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Focal segmental glomerulosclerosis

Focal segmental glomerulosclerosis
Classification & external resources
ICD-10 N00-N08 (with .1 suffix)
ICD-9 581.1
OMIM 603278 603965 607832
MedlinePlus 000478
eMedicine med/2944 

Focal segmental glomerulosclerosis (FSGS) is a cause of nephrotic syndrome in children and adolescents, as well as an important cause of kidney failure in adults.[1] Minimal change disease (MCD) is by far the most common cause of nephrotic syndrome in children: MCD and primary FSGS may have a similar cause.[1]

The individual components of the name refer to the appearance of the kidney tissue on biopsy: focal - only some of the glomeruli are involved (as opposed to diffuse), segmental - only part of an entire glomerulus is involved (as opposed to global), glomerulosclerosis - refers to scarring of the glomerulus (a part of the nephron (the functional unit of the kidney))



Depending on the cause it is broadly classified as

  • Primary, when no underlying cause is found; usually presents as nephrotic syndrome
  • Secondary, when an underlying cause is identified; usually presents with kidney failure and proteinuria. This is actually a heterogeneous group including a myriad causes such as
    • Infections such as HIV (known as HIV-Associated Nephropathy)
    • Toxins and drugs such as heroin and pamidronate
    • Familial forms
    • Secondary to nephron loss and hyperfiltration, such as with chronic pyelonephritis and reflux, morbid obesity, diabetes mellitus

There are many other classification schemes also.

Pathologic variants

Five mutually exclusive variants of focal segmental glomerulosclerosis may be distinguished by the pathologic findings seen on renal biopsy:[2]

  1. Collapsing variant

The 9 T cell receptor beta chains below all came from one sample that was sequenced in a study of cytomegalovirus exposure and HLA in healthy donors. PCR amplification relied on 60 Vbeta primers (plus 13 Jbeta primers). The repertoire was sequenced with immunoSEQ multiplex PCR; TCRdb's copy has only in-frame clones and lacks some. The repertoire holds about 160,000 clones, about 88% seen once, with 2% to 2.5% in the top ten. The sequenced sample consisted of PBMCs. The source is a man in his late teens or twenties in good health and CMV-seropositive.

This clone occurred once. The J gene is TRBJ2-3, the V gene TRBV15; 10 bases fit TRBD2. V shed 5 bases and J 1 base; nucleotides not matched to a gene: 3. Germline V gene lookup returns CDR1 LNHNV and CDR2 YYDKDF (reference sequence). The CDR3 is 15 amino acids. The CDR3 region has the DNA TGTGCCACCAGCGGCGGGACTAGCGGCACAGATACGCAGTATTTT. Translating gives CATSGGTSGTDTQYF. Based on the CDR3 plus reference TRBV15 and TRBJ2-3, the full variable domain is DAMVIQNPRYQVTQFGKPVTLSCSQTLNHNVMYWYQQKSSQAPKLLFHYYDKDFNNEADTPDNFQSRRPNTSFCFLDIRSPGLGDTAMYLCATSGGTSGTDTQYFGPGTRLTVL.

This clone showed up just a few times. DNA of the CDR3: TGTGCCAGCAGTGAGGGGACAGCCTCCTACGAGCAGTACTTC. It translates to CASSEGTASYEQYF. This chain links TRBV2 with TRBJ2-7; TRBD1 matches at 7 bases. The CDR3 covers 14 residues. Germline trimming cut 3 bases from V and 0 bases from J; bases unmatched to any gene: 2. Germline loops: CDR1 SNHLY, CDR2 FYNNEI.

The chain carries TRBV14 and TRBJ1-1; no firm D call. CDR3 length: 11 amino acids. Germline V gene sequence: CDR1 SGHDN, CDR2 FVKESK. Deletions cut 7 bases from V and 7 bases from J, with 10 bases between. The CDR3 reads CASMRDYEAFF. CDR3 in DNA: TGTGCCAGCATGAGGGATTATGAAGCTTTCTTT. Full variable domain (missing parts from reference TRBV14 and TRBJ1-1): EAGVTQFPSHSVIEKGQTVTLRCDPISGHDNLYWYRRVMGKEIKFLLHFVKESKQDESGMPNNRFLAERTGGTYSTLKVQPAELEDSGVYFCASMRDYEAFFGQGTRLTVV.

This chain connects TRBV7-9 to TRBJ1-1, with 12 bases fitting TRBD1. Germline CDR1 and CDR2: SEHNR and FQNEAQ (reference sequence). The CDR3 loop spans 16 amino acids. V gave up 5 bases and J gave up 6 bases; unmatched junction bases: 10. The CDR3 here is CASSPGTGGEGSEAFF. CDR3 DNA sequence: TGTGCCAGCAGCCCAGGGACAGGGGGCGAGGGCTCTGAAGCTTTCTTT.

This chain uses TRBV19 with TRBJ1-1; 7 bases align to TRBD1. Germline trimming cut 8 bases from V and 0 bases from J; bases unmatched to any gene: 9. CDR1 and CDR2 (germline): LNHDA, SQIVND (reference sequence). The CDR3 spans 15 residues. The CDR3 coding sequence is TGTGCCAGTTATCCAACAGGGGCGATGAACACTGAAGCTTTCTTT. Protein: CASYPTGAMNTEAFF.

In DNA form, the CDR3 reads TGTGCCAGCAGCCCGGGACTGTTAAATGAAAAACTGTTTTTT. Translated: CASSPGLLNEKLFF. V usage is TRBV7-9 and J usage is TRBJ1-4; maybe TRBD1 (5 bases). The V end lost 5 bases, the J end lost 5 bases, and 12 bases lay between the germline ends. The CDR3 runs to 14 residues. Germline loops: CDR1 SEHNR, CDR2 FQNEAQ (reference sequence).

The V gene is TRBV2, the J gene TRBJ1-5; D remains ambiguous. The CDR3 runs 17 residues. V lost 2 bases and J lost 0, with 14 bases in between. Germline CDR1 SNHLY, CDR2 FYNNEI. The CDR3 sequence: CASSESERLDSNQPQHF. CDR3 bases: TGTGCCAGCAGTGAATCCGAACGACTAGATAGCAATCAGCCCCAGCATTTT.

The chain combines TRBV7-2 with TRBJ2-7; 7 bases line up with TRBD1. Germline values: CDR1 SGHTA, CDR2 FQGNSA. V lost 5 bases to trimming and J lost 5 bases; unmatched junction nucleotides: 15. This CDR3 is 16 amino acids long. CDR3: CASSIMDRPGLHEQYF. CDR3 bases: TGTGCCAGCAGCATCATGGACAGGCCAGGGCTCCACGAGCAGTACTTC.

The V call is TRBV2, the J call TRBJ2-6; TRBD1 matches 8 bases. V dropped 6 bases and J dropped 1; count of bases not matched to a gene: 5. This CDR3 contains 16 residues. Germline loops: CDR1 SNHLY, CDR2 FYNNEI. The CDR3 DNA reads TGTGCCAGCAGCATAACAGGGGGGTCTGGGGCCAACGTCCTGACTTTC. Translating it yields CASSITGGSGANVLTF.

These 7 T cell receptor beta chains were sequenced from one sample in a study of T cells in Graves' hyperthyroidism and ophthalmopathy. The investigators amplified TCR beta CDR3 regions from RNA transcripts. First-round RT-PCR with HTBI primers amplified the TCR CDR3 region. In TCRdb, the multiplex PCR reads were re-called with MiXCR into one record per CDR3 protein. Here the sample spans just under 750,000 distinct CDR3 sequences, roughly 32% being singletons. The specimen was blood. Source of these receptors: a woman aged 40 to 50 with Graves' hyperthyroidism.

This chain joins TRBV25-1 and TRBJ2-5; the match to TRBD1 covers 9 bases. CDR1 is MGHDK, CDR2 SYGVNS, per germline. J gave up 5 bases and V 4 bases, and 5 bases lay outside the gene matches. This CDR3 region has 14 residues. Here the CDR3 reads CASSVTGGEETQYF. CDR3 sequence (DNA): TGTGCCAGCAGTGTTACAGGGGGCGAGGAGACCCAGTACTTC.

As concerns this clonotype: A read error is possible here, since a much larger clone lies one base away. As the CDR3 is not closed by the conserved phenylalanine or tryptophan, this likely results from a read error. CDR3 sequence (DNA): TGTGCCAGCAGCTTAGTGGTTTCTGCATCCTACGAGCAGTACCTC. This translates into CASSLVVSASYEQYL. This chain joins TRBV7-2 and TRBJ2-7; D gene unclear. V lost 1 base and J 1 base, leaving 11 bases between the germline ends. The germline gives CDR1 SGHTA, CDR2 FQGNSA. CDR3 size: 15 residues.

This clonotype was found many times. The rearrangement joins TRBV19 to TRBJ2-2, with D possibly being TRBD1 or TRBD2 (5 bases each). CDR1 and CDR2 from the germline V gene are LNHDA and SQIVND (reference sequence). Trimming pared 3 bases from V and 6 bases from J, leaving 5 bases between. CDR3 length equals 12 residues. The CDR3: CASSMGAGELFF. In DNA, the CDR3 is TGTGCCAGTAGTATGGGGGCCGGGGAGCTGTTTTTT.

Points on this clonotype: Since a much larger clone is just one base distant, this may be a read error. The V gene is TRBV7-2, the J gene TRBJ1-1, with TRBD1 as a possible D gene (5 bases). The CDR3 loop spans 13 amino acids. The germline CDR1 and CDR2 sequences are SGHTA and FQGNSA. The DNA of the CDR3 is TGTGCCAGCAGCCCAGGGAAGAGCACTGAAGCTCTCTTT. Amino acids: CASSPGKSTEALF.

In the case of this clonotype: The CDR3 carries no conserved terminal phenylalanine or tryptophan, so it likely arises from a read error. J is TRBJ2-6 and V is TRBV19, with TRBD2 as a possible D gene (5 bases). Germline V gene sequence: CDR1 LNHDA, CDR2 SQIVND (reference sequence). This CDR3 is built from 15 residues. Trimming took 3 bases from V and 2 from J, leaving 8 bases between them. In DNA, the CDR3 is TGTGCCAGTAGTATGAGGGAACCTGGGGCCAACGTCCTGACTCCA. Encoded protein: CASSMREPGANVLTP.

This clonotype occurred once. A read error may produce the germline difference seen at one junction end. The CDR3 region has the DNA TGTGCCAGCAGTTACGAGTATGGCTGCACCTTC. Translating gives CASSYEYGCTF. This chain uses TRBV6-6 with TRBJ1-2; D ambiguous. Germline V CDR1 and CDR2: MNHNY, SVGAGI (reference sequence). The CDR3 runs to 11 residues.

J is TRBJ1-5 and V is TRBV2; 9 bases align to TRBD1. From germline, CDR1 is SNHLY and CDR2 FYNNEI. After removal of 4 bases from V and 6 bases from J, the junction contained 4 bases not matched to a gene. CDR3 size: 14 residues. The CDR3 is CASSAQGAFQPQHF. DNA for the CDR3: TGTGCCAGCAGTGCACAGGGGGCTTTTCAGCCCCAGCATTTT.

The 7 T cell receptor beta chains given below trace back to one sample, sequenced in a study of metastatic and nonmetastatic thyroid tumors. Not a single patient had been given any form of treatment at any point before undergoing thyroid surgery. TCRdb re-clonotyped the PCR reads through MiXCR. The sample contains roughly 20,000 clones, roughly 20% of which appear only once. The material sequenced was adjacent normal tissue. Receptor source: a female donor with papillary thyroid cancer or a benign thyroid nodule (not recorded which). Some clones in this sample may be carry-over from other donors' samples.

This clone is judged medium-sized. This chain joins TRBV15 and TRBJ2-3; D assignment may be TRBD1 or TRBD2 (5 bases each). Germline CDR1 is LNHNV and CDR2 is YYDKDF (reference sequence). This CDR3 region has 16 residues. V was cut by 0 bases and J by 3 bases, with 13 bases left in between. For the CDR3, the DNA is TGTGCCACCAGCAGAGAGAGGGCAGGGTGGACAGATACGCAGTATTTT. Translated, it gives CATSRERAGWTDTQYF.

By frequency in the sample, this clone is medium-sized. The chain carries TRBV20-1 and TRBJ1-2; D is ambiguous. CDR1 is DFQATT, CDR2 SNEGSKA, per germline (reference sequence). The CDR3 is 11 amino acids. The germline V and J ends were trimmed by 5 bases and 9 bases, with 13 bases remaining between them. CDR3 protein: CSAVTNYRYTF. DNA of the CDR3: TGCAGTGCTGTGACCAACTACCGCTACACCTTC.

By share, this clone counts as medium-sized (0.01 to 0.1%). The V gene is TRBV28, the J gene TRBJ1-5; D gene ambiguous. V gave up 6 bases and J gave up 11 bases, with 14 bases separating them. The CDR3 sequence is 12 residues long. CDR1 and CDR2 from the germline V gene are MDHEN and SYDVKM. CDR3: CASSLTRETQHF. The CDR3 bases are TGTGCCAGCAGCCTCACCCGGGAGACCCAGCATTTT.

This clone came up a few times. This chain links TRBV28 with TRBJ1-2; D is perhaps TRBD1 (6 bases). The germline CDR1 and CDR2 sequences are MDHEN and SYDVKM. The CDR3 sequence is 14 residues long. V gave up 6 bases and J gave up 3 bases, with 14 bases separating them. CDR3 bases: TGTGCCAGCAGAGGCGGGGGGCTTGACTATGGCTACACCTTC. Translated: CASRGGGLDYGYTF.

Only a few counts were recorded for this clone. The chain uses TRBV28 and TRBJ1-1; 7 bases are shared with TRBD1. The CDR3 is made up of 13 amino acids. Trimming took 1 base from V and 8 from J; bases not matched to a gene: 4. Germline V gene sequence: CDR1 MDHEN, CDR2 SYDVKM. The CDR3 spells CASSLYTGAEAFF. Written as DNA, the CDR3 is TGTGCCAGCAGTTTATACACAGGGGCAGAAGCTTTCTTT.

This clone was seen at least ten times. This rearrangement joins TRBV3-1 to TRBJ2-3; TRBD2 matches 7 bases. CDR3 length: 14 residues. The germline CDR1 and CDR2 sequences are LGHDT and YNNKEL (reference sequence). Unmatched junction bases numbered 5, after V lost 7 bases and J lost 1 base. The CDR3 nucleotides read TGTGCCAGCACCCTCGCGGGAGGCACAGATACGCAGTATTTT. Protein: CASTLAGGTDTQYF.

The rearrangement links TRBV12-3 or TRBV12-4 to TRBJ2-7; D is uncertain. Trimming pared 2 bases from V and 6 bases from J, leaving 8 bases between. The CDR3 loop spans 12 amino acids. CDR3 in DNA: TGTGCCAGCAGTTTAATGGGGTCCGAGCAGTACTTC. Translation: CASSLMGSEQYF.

2. Glomerular tip lesion variant
  3. Cellular variant
  4. Perihilar variant
  5. Not otherwise specified (NOS) variant.

Recognition of these variants may have prognostic value in individuals with primary focal segmental glomerulosclerosis (i.e. where no underlying cause is identified). The collapsing variant is associated with higher rate of progression to end-stage renal disease, whereas glomerular tip lesion variant has low rate of progression to end-stage renal disease in most patients.[2] Cellular variant shows similar clinical presentation to collapsing and glomerular tip variant but has intermediate outcomes between these two variants. However, because collapsing and glomerular tip variant show overlapping pathologic features with cellular variant, this intermediate difference in clinical outcomes may reflect sampling bias in cases of cellular focal segmental glomerulosclerosis (i.e. unsampled collapsing variant or glomerular tip variant). The prognostic significance of perihilar and NOS variants has not yet been determined. The NOS variant is the most common subtype.[2]


There are currently several known genetic causes of the hereditary forms of FSGS.

  • The first gene involved with this disorder is ACTN4, which encodes alpha-actinin 4. This protein crosslinks bundles of actin filaments and is present in the podocyte. Mutations in this protein associated with FSGS result in increased affinity for actin binding, formation of intracellular aggregates, and decreased protein half-life. While it is unclear how these effects might lead to FSGS there are a number of theories. Firstly, protein aggregation may have a toxic effect on the podocyte. Secondly, decreased protein half-life or increased affinity for actin binding may alter actin polymerization and thereby affect the podocytes cytoskeletal architecture.[3]